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Ursula Vernon: Black Dogs Part One: The House of Diamond Ursula Vernon: Black Dogs Part Two: The Mountain of Iron I'm reviewing these together because it's really one story in two books. In The House of Diamond Lyra is orphaned in one violent incursion into her previously peaceful home led by her bastard half-brother. The House of Volfrieds was one of the most important houses on the River Tanglelore, but now it's destroyed. She escapes by hiding in a cupboard and runs off ill prepared for survival. She's found by Sadrao, a dog soldier, literally a sentient upright dog-person with warrior skills and an inbuilt need to protect. She goes from a sheltered comfortable life to a tough life on the road while Sadrao tries to teach her to fight. They meet up with Sadrao's old friend Sinai and her lover Jacyl, elves of Anu'tintavel who have been charged with transporting the half-elf Trent to the mind wizards of the House of Diamond. Trent is the son of dark wizard Vade, got by rape on Sinai's cousin, the elf Lythara. The mind wizards should be able to ascertain whether he's genuinely escaped from his father or whether he's a plant, not to be trusted. They meet dangers on the road and Lyra gradually falls for Trent, so when the House of Diamond turns out to be not what they all expected, she has to carry out a daring rescue.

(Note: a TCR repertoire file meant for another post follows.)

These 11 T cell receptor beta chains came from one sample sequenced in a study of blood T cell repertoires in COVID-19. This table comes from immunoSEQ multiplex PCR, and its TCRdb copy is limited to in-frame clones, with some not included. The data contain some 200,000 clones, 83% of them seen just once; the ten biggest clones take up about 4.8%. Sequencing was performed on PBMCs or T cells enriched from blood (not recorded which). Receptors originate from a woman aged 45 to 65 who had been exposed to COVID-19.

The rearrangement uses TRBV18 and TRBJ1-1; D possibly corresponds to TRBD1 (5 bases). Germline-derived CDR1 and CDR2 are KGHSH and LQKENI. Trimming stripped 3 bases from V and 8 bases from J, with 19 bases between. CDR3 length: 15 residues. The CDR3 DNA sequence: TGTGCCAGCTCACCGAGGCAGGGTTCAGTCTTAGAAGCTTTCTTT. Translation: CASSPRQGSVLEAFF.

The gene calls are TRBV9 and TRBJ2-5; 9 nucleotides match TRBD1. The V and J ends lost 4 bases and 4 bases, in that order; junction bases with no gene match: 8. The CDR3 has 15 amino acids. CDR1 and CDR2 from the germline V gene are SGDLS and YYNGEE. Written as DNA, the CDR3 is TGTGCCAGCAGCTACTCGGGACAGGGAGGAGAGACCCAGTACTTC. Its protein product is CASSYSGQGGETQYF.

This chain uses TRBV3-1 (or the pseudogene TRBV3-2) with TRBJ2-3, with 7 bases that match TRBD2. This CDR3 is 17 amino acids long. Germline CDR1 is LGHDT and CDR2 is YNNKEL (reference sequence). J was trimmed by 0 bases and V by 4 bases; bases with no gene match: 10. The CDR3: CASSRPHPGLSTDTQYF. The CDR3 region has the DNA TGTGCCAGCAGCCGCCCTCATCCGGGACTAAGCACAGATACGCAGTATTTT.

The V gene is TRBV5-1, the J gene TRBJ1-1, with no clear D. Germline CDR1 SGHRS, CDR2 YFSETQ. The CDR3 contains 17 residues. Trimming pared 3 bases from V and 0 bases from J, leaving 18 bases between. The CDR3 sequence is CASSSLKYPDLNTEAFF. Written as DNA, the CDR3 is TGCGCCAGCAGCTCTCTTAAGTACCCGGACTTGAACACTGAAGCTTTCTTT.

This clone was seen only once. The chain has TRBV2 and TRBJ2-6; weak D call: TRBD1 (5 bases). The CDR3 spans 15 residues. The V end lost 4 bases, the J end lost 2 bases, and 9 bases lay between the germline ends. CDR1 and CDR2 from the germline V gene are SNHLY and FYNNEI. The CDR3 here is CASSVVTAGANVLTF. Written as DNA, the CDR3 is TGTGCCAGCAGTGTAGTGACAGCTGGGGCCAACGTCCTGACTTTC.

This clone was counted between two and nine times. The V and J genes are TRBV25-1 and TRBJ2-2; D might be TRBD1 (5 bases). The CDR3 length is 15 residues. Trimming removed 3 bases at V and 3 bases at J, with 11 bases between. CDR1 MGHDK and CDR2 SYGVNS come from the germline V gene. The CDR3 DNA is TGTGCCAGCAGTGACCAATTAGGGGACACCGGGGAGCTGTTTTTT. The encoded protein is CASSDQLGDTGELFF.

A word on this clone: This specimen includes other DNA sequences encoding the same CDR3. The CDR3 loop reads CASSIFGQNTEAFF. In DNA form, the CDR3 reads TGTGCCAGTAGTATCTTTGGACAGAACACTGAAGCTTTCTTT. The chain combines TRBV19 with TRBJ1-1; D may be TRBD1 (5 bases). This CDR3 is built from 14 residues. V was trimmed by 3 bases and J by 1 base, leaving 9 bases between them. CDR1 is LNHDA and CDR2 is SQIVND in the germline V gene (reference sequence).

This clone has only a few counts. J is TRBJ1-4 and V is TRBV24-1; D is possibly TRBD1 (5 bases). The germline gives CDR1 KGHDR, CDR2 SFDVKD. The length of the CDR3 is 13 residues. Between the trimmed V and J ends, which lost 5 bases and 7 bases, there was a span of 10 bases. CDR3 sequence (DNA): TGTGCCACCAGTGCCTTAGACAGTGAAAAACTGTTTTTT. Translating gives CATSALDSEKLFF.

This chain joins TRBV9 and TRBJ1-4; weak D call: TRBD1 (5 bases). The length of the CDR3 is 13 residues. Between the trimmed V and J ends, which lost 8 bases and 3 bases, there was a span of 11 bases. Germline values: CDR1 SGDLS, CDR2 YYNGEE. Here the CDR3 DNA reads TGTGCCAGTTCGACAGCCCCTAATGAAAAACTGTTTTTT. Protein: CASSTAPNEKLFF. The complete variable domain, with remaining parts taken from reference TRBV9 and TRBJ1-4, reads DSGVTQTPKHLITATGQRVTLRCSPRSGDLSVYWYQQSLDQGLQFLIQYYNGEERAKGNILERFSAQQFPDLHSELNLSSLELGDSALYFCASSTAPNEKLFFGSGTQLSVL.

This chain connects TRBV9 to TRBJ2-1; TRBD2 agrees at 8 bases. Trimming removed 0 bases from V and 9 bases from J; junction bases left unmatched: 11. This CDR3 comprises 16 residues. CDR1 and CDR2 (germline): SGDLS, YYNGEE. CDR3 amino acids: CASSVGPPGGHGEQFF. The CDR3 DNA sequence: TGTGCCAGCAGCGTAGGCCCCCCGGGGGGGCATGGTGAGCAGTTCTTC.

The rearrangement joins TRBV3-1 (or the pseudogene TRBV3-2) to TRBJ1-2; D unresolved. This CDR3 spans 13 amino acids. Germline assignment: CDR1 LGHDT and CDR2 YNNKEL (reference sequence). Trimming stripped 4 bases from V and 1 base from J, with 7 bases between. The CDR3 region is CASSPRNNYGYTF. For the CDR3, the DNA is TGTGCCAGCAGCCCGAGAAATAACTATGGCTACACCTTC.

This is the second half of the story begun in The House of Diamond. In the Mountain of Iron, Lyra, Trent and Sadrao are journeying to warn the elves of danger from Trent's wizard father, Vade, along with Spite and Gunnar, an acerbic Ferran and a giant Slothan. A storm of cataclysmic proportions separates Lyra from her companions and she's trapped in a cave system full of sentient, evil hyena-people. She escapes, but accepts hospitality from the wrong person, and meets Kuroinu. Both of them are rescued by Trent's magic. Lyra is devastated when Trent is recaptured by his father, but it's not the only shock she'll receive. Lyara's new talents, learned on the journey, are going to come in handy for a battle she never expected to have to fight.
Apparently these books were written when Ursula Vernon was still in her teens, so <respect>. They show the development of the writer that is to come.